"Every man has a right to utter what he thinks truth" Samuel Johnson

                    by Brecht on Sun Nov 17, 2013 at 05:55:40 PM PST

                    [ Parent ]

                    •  All the authors you mention here, Joyce, Homer, (3+ / 0-)
                      Recommended by:
                      Brecht, RiveroftheWest, Youffraita

                      Dante, Austen, Ellison--I also recognize and honor as great. Although Ulysses does go into intricate niches of Bloom's life, which may have nothing to do with what i consider as "universal." Similarly with Dido and Aeneas, or Circe and Cyclops in Odyssey.

                      But there is a way in which partitioning off "universal" and "particular" has always worked in favor of the dominant majority. A novel that deals with the intricacies of Japanese social life, just as Austen does, will not be considered as having "universal" themes. Why not?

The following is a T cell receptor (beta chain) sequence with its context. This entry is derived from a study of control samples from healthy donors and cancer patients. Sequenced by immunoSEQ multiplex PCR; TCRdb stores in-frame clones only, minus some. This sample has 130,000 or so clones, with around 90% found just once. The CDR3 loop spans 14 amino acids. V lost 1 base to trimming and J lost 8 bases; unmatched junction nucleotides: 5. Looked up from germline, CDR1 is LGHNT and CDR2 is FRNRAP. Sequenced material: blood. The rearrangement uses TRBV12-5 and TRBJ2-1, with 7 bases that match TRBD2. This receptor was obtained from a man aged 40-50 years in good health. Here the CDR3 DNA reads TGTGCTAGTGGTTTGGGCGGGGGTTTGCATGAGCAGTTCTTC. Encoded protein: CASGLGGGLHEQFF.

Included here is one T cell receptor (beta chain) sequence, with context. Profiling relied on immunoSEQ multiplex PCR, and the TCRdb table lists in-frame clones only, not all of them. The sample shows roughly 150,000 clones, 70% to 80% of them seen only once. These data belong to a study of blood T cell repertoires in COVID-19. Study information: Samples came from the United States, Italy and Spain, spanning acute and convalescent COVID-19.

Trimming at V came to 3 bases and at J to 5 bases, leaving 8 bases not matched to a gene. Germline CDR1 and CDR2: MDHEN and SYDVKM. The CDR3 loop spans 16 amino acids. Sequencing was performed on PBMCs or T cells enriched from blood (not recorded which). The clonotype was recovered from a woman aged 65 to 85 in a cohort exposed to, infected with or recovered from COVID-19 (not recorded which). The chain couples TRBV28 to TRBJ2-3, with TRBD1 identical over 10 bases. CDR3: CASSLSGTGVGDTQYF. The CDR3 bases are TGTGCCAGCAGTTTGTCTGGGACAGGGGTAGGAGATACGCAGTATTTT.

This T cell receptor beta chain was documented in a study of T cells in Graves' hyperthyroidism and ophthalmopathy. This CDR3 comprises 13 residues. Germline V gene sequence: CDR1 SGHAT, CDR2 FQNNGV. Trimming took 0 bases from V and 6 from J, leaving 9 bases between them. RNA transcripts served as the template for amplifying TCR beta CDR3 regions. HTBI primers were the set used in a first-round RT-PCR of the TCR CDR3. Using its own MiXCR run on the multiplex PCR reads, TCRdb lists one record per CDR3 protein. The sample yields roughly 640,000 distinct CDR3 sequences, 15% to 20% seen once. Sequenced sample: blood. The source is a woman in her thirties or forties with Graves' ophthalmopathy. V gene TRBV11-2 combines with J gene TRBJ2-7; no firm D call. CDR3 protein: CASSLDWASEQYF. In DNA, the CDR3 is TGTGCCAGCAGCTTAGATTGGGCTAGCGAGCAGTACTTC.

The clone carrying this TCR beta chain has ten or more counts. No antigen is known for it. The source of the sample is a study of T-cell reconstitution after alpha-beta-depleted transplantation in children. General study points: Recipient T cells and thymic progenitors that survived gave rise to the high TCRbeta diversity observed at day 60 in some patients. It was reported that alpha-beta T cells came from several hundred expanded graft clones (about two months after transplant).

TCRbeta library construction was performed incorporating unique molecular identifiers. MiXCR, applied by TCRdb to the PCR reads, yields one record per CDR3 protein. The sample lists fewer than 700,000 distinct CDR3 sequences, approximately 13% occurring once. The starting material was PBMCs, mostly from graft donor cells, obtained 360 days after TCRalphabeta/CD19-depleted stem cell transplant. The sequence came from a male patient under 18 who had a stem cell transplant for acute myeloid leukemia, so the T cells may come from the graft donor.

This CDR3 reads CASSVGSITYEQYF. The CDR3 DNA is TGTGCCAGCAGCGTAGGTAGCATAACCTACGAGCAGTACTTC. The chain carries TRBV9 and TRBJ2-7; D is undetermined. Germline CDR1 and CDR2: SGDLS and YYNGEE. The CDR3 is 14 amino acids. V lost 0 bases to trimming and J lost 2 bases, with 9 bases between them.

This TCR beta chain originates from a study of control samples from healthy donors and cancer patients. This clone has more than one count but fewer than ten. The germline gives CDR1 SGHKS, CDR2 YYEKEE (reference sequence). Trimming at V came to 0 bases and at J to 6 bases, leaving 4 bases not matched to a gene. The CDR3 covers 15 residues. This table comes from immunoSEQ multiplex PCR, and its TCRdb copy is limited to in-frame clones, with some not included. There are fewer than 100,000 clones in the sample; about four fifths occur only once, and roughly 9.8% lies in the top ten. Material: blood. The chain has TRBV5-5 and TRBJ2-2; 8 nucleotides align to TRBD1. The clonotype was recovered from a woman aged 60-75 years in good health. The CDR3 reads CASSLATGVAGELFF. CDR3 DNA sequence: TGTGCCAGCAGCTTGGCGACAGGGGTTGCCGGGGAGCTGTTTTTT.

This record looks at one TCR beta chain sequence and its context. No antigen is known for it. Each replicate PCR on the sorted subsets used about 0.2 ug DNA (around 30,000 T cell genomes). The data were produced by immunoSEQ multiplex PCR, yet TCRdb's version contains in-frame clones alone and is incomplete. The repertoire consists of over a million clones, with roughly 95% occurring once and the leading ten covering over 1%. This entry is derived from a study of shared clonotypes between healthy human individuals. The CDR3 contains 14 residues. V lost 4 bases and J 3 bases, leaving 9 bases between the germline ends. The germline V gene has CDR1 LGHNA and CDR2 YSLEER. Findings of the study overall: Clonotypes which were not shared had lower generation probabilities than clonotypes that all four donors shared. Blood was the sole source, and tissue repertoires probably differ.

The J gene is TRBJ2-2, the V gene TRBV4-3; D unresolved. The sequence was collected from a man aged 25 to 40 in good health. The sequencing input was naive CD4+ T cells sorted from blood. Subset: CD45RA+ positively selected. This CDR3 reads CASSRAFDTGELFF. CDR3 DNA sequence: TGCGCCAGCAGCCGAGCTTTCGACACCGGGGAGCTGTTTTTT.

Our valuations of what we consider as great and good do not arise from simply the greatness of the texts that we are talking about; these evaluations also arise from what we are taught and encultured to admire.

                      You wrote earlier in one of your comments:

                      It's amazing how we smear our thoughts across all the gritty substance around us - we could probably split landscapes, weather, colors and musical instruments into more feminine and more masculine groups. And we'd never be sure how much of that was just our mind vomiting up silly labels that got stuck in its maw.
                      I found that very useful. I, however, also find that smearing "universal" and implicitly "particular" on works of art as another version of